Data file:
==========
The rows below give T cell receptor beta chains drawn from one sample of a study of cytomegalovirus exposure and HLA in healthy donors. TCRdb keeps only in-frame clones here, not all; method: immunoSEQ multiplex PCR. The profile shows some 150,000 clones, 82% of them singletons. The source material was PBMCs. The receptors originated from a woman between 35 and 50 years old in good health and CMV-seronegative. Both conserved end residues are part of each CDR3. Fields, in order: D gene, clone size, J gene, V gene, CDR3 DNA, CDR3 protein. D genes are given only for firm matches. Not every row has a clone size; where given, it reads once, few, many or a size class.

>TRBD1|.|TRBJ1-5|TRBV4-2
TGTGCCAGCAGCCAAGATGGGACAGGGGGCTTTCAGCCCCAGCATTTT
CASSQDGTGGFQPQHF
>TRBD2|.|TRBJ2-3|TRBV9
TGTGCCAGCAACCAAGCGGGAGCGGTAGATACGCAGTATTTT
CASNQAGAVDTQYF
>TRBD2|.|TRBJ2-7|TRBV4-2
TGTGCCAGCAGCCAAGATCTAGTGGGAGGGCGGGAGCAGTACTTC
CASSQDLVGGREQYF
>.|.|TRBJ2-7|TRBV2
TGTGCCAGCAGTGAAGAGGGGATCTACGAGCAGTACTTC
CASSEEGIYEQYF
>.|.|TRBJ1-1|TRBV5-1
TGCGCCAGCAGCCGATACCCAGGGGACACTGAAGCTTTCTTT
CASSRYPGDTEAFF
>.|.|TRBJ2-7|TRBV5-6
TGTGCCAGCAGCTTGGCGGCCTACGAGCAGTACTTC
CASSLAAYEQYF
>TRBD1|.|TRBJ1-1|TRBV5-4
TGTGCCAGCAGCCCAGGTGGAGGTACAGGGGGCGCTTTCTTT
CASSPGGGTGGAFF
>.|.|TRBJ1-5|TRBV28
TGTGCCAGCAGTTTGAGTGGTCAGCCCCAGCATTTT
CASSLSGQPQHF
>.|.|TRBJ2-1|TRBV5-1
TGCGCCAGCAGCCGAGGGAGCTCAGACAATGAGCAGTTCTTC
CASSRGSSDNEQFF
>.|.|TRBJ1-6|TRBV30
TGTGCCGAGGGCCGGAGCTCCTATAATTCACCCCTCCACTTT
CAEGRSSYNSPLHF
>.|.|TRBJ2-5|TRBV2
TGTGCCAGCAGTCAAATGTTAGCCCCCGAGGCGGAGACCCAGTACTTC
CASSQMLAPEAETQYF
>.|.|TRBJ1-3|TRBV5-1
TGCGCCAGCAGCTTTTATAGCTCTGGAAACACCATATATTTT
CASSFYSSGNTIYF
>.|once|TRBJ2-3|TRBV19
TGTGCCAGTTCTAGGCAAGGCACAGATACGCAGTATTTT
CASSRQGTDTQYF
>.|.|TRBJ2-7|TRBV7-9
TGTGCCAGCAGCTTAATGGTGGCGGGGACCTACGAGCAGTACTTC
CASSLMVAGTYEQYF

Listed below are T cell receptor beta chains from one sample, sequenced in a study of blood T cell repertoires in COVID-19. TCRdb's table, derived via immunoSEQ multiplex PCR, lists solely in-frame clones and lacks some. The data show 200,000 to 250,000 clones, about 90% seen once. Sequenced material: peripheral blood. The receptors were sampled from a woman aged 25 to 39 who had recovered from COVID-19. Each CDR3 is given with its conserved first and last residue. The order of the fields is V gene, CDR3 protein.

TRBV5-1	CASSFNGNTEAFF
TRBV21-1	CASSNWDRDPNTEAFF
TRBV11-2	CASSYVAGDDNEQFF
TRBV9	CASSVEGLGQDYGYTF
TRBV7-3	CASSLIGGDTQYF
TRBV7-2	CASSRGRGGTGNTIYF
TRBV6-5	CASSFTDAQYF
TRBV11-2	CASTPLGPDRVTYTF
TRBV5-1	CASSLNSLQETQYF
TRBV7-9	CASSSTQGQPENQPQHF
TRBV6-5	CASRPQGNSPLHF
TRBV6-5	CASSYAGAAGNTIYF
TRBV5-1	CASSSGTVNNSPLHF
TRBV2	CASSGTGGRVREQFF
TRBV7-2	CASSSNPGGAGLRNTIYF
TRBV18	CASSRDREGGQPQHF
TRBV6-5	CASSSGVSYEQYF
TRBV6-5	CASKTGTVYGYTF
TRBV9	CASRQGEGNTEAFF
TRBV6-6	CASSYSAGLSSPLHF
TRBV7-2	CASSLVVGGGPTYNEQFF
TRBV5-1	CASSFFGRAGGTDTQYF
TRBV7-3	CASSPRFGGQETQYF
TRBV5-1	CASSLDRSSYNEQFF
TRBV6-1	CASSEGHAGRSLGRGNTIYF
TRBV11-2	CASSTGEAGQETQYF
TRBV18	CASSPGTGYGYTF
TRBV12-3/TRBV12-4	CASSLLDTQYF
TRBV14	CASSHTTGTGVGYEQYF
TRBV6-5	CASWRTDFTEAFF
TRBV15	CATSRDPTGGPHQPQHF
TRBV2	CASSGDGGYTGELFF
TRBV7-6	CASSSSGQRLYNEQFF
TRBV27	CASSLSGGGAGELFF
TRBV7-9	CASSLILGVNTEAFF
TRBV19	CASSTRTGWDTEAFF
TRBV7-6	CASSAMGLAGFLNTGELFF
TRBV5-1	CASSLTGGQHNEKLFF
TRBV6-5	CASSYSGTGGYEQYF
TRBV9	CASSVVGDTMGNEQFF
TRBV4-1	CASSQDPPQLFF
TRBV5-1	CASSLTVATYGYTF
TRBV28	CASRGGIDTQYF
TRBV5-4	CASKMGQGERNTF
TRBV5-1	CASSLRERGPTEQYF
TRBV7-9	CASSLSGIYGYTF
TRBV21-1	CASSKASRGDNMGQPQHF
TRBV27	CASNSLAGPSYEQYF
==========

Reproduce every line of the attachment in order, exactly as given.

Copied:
The rows below give T cell receptor beta chains drawn from one sample of a study of cytomegalovirus exposure and HLA in healthy donors. TCRdb keeps only in-frame clones here, not all; method: immunoSEQ multiplex PCR. The profile shows some 150,000 clones, 82% of them singletons. The source material was PBMCs. The receptors originated from a woman between 35 and 50 years old in good health and CMV-seronegative. Both conserved end residues are part of each CDR3. Fields, in order: D gene, clone size, J gene, V gene, CDR3 DNA, CDR3 protein. D genes are given only for firm matches. Not every row has a clone size; where given, it reads once, few, many or a size class.

>TRBD1|.|TRBJ1-5|TRBV4-2
TGTGCCAGCAGCCAAGATGGGACAGGGGGCTTTCAGCCCCAGCATTTT
CASSQDGTGGFQPQHF
>TRBD2|.|TRBJ2-3|TRBV9
TGTGCCAGCAACCAAGCGGGAGCGGTAGATACGCAGTATTTT
CASNQAGAVDTQYF
>TRBD2|.|TRBJ2-7|TRBV4-2
TGTGCCAGCAGCCAAGATCTAGTGGGAGGGCGGGAGCAGTACTTC
CASSQDLVGGREQYF
>.|.|TRBJ2-7|TRBV2
TGTGCCAGCAGTGAAGAGGGGATCTACGAGCAGTACTTC
CASSEEGIYEQYF
>.|.|TRBJ1-1|TRBV5-1
TGCGCCAGCAGCCGATACCCAGGGGACACTGAAGCTTTCTTT
CASSRYPGDTEAFF
>.|.|TRBJ2-7|TRBV5-6
TGTGCCAGCAGCTTGGCGGCCTACGAGCAGTACTTC
CASSLAAYEQYF
>TRBD1|.|TRBJ1-1|TRBV5-4
TGTGCCAGCAGCCCAGGTGGAGGTACAGGGGGCGCTTTCTTT
CASSPGGGTGGAFF
>.|.|TRBJ1-5|TRBV28
TGTGCCAGCAGTTTGAGTGGTCAGCCCCAGCATTTT
CASSLSGQPQHF
>.|.|TRBJ2-1|TRBV5-1
TGCGCCAGCAGCCGAGGGAGCTCAGACAATGAGCAGTTCTTC
CASSRGSSDNEQFF
>.|.|TRBJ1-6|TRBV30
TGTGCCGAGGGCCGGAGCTCCTATAATTCACCCCTCCACTTT
CAEGRSSYNSPLHF
>.|.|TRBJ2-5|TRBV2
TGTGCCAGCAGTCAAATGTTAGCCCCCGAGGCGGAGACCCAGTACTTC
CASSQMLAPEAETQYF
>.|.|TRBJ1-3|TRBV5-1
TGCGCCAGCAGCTTTTATAGCTCTGGAAACACCATATATTTT
CASSFYSSGNTIYF
>.|once|TRBJ2-3|TRBV19
TGTGCCAGTTCTAGGCAAGGCACAGATACGCAGTATTTT
CASSRQGTDTQYF
>.|.|TRBJ2-7|TRBV7-9
TGTGCCAGCAGCTTAATGGTGGCGGGGACCTACGAGCAGTACTTC
CASSLMVAGTYEQYF

Listed below are T cell receptor beta chains from one sample, sequenced in a study of blood T cell repertoires in COVID-19. TCRdb's table, derived via immunoSEQ multiplex PCR, lists solely in-frame clones and lacks some. The data show 200,000 to 250,000 clones, about 90% seen once. Sequenced material: peripheral blood. The receptors were sampled from a woman aged 25 to 39 who had recovered from COVID-19. Each CDR3 is given with its conserved first and last residue. The order of the fields is V gene, CDR3 protein.

TRBV5-1	CASSFNGNTEAFF
TRBV21-1	CASSNWDRDPNTEAFF
TRBV11-2	CASSYVAGDDNEQFF
TRBV9	CASSVEGLGQDYGYTF
TRBV7-3	CASSLIGGDTQYF
TRBV7-2	CASSRGRGGTGNTIYF
TRBV6-5	CASSFTDAQYF
TRBV11-2	CASTPLGPDRVTYTF
TRBV5-1	CASSLNSLQETQYF
TRBV7-9	CASSSTQGQPENQPQHF
TRBV6-5	CASRPQGNSPLHF
TRBV6-5	CASSYAGAAGNTIYF
TRBV5-1	CASSSGTVNNSPLHF
TRBV2	CASSGTGGRVREQFF
TRBV7-2	CASSSNPGGAGLRNTIYF
TRBV18	CASSRDREGGQPQHF
TRBV6-5	CASSSGVSYEQYF
TRBV6-5	CASKTGTVYGYTF
TRBV9	CASRQGEGNTEAFF
TRBV6-6	CASSYSAGLSSPLHF
TRBV7-2	CASSLVVGGGPTYNEQFF
TRBV5-1	CASSFFGRAGGTDTQYF
TRBV7-3	CASSPRFGGQETQYF
TRBV5-1	CASSLDRSSYNEQFF
TRBV6-1	CASSEGHAGRSLGRGNTIYF
TRBV11-2	CASSTGEAGQETQYF
TRBV18	CASSPGTGYGYTF
TRBV12-3/TRBV12-4	CASSLLDTQYF
TRBV14	CASSHTTGTGVGYEQYF
TRBV6-5	CASWRTDFTEAFF
TRBV15	CATSRDPTGGPHQPQHF
TRBV2	CASSGDGGYTGELFF
TRBV7-6	CASSSSGQRLYNEQFF
TRBV27	CASSLSGGGAGELFF
TRBV7-9	CASSLILGVNTEAFF
TRBV19	CASSTRTGWDTEAFF
TRBV7-6	CASSAMGLAGFLNTGELFF
TRBV5-1	CASSLTGGQHNEKLFF
TRBV6-5	CASSYSGTGGYEQYF
TRBV9	CASSVVGDTMGNEQFF
TRBV4-1	CASSQDPPQLFF
TRBV5-1	CASSLTVATYGYTF
TRBV28	CASRGGIDTQYF
TRBV5-4	CASKMGQGERNTF
TRBV5-1	CASSLRERGPTEQYF
TRBV7-9	CASSLSGIYGYTF
TRBV21-1	CASSKASRGDNMGQPQHF
TRBV27	CASNSLAGPSYEQYF